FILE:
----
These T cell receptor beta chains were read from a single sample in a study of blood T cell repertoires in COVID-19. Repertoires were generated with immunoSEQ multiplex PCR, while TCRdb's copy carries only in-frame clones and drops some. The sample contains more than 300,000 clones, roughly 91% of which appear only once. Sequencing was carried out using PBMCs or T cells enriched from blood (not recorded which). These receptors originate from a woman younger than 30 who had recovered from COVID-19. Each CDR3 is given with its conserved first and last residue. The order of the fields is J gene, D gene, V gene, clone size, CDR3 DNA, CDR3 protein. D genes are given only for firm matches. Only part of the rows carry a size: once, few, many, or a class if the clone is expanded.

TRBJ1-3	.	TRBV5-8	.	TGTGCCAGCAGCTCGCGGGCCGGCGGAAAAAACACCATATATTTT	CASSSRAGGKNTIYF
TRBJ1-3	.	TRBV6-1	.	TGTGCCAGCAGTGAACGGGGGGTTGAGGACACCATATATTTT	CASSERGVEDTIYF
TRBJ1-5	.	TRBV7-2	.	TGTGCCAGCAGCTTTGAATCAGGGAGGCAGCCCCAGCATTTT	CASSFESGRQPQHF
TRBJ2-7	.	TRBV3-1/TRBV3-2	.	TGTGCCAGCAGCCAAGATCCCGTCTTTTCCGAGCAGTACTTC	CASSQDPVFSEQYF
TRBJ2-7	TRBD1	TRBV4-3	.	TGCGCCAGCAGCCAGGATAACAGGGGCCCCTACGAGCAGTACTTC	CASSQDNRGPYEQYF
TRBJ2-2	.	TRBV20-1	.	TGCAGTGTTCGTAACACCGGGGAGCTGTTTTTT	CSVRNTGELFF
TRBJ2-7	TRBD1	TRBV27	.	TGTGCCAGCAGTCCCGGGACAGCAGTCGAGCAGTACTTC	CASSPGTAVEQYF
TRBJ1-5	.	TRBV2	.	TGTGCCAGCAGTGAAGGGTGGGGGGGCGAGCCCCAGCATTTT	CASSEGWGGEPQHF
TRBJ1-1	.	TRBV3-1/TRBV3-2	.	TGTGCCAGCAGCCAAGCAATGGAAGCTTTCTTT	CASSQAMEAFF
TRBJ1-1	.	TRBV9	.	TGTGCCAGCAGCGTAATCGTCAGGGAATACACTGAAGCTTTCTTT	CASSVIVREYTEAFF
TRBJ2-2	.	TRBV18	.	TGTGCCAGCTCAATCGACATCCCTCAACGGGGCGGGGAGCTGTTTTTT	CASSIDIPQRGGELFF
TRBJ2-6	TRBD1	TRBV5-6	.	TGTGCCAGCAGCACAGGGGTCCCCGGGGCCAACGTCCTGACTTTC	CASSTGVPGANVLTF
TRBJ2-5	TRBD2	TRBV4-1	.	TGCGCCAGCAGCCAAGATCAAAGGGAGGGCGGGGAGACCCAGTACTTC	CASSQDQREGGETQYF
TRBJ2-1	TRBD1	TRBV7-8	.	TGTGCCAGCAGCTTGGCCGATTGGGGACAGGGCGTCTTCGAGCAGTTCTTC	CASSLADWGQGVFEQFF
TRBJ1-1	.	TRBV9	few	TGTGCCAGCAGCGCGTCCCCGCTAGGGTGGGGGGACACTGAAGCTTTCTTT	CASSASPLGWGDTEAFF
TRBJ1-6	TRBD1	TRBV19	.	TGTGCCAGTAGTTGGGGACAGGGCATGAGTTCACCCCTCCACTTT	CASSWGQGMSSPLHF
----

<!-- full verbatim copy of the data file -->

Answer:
These T cell receptor beta chains were read from a single sample in a study of blood T cell repertoires in COVID-19. Repertoires were generated with immunoSEQ multiplex PCR, while TCRdb's copy carries only in-frame clones and drops some. The sample contains more than 300,000 clones, roughly 91% of which appear only once. Sequencing was carried out using PBMCs or T cells enriched from blood (not recorded which). These receptors originate from a woman younger than 30 who had recovered from COVID-19. Each CDR3 is given with its conserved first and last residue. The order of the fields is J gene, D gene, V gene, clone size, CDR3 DNA, CDR3 protein. D genes are given only for firm matches. Only part of the rows carry a size: once, few, many, or a class if the clone is expanded.

TRBJ1-3	.	TRBV5-8	.	TGTGCCAGCAGCTCGCGGGCCGGCGGAAAAAACACCATATATTTT	CASSSRAGGKNTIYF
TRBJ1-3	.	TRBV6-1	.	TGTGCCAGCAGTGAACGGGGGGTTGAGGACACCATATATTTT	CASSERGVEDTIYF
TRBJ1-5	.	TRBV7-2	.	TGTGCCAGCAGCTTTGAATCAGGGAGGCAGCCCCAGCATTTT	CASSFESGRQPQHF
TRBJ2-7	.	TRBV3-1/TRBV3-2	.	TGTGCCAGCAGCCAAGATCCCGTCTTTTCCGAGCAGTACTTC	CASSQDPVFSEQYF
TRBJ2-7	TRBD1	TRBV4-3	.	TGCGCCAGCAGCCAGGATAACAGGGGCCCCTACGAGCAGTACTTC	CASSQDNRGPYEQYF
TRBJ2-2	.	TRBV20-1	.	TGCAGTGTTCGTAACACCGGGGAGCTGTTTTTT	CSVRNTGELFF
TRBJ2-7	TRBD1	TRBV27	.	TGTGCCAGCAGTCCCGGGACAGCAGTCGAGCAGTACTTC	CASSPGTAVEQYF
TRBJ1-5	.	TRBV2	.	TGTGCCAGCAGTGAAGGGTGGGGGGGCGAGCCCCAGCATTTT	CASSEGWGGEPQHF
TRBJ1-1	.	TRBV3-1/TRBV3-2	.	TGTGCCAGCAGCCAAGCAATGGAAGCTTTCTTT	CASSQAMEAFF
TRBJ1-1	.	TRBV9	.	TGTGCCAGCAGCGTAATCGTCAGGGAATACACTGAAGCTTTCTTT	CASSVIVREYTEAFF
TRBJ2-2	.	TRBV18	.	TGTGCCAGCTCAATCGACATCCCTCAACGGGGCGGGGAGCTGTTTTTT	CASSIDIPQRGGELFF
TRBJ2-6	TRBD1	TRBV5-6	.	TGTGCCAGCAGCACAGGGGTCCCCGGGGCCAACGTCCTGACTTTC	CASSTGVPGANVLTF
TRBJ2-5	TRBD2	TRBV4-1	.	TGCGCCAGCAGCCAAGATCAAAGGGAGGGCGGGGAGACCCAGTACTTC	CASSQDQREGGETQYF
TRBJ2-1	TRBD1	TRBV7-8	.	TGTGCCAGCAGCTTGGCCGATTGGGGACAGGGCGTCTTCGAGCAGTTCTTC	CASSLADWGQGVFEQFF
TRBJ1-1	.	TRBV9	few	TGTGCCAGCAGCGCGTCCCCGCTAGGGTGGGGGGACACTGAAGCTTTCTTT	CASSASPLGWGDTEAFF
TRBJ1-6	TRBD1	TRBV19	.	TGTGCCAGTAGTTGGGGACAGGGCATGAGTTCACCCCTCCACTTT	CASSWGQGMSSPLHF